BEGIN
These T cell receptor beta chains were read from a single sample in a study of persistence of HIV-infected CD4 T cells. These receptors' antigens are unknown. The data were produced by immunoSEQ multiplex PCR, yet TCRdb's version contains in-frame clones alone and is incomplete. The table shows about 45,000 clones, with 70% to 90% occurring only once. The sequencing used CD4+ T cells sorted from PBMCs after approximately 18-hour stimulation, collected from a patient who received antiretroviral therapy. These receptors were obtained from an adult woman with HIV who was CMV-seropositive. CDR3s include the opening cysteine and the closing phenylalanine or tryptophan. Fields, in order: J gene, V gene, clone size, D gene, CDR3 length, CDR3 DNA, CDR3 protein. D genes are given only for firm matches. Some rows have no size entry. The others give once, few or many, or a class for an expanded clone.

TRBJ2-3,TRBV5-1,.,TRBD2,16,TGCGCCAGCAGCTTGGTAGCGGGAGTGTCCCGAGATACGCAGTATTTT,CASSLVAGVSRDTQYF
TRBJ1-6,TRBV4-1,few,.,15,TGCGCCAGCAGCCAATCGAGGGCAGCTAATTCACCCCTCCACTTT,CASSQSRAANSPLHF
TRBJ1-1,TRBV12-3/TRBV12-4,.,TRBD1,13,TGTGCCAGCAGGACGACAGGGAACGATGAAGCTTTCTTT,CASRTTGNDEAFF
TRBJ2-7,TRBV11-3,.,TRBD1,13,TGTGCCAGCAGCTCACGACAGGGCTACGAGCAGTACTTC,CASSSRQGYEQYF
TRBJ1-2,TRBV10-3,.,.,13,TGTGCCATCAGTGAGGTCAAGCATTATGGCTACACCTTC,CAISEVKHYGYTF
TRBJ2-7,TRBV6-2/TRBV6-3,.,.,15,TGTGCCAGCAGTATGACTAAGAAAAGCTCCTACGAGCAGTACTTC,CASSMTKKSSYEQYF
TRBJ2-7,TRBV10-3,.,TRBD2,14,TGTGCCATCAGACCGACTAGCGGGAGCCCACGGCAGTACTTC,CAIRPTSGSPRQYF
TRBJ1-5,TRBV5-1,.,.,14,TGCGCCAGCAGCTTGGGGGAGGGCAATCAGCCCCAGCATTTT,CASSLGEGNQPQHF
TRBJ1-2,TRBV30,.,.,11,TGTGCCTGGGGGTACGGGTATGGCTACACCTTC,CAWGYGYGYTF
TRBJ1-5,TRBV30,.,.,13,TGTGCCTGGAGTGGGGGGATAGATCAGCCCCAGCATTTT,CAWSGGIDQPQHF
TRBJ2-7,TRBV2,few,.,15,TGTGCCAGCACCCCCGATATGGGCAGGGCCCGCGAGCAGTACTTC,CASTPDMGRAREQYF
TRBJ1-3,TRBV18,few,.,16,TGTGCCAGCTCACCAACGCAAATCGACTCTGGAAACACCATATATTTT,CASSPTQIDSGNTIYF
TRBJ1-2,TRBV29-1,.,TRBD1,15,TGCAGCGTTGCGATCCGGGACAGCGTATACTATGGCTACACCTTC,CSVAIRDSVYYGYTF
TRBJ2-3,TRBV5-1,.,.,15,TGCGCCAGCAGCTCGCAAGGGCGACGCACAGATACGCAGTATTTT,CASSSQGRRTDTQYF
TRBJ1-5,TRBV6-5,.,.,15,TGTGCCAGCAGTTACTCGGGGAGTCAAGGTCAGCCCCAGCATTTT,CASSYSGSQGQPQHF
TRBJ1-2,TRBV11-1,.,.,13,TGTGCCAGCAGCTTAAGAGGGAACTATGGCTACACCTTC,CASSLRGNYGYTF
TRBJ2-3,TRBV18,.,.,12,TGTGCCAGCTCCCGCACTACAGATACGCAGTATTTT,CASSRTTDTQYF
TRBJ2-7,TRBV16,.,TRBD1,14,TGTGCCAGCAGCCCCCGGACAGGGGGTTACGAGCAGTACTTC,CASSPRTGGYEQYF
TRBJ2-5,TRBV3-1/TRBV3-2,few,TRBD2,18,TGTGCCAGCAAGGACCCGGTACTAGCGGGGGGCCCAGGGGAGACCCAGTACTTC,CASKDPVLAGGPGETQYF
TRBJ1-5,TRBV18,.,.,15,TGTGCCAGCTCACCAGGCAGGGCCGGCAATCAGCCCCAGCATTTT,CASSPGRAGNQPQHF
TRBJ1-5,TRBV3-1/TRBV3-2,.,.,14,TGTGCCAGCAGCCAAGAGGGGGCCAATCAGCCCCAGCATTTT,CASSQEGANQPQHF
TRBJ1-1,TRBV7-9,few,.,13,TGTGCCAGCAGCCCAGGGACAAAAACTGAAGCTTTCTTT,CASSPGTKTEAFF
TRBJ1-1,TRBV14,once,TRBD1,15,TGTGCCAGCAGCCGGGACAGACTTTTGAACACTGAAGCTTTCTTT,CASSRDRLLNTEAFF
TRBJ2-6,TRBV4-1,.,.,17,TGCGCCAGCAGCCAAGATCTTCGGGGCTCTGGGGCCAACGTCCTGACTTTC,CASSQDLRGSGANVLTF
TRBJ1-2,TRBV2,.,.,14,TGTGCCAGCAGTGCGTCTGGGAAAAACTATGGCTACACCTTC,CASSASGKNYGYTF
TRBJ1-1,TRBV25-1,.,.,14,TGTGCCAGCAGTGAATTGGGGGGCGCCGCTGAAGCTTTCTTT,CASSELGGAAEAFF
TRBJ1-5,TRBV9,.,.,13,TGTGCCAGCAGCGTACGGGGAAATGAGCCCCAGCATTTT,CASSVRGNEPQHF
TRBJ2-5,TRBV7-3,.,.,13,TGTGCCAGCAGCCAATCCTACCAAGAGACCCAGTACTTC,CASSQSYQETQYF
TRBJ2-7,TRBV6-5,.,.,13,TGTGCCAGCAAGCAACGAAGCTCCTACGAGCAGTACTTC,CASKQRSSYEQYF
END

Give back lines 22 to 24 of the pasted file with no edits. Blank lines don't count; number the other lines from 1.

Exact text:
TRBJ1-5,TRBV3-1/TRBV3-2,.,.,14,TGTGCCAGCAGCCAAGAGGGGGCCAATCAGCCCCAGCATTTT,CASSQEGANQPQHF
TRBJ1-1,TRBV7-9,few,.,13,TGTGCCAGCAGCCCAGGGACAAAAACTGAAGCTTTCTTT,CASSPGTKTEAFF
TRBJ1-1,TRBV14,once,TRBD1,15,TGTGCCAGCAGCCGGGACAGACTTTTGAACACTGAAGCTTTCTTT,CASSRDRLLNTEAFF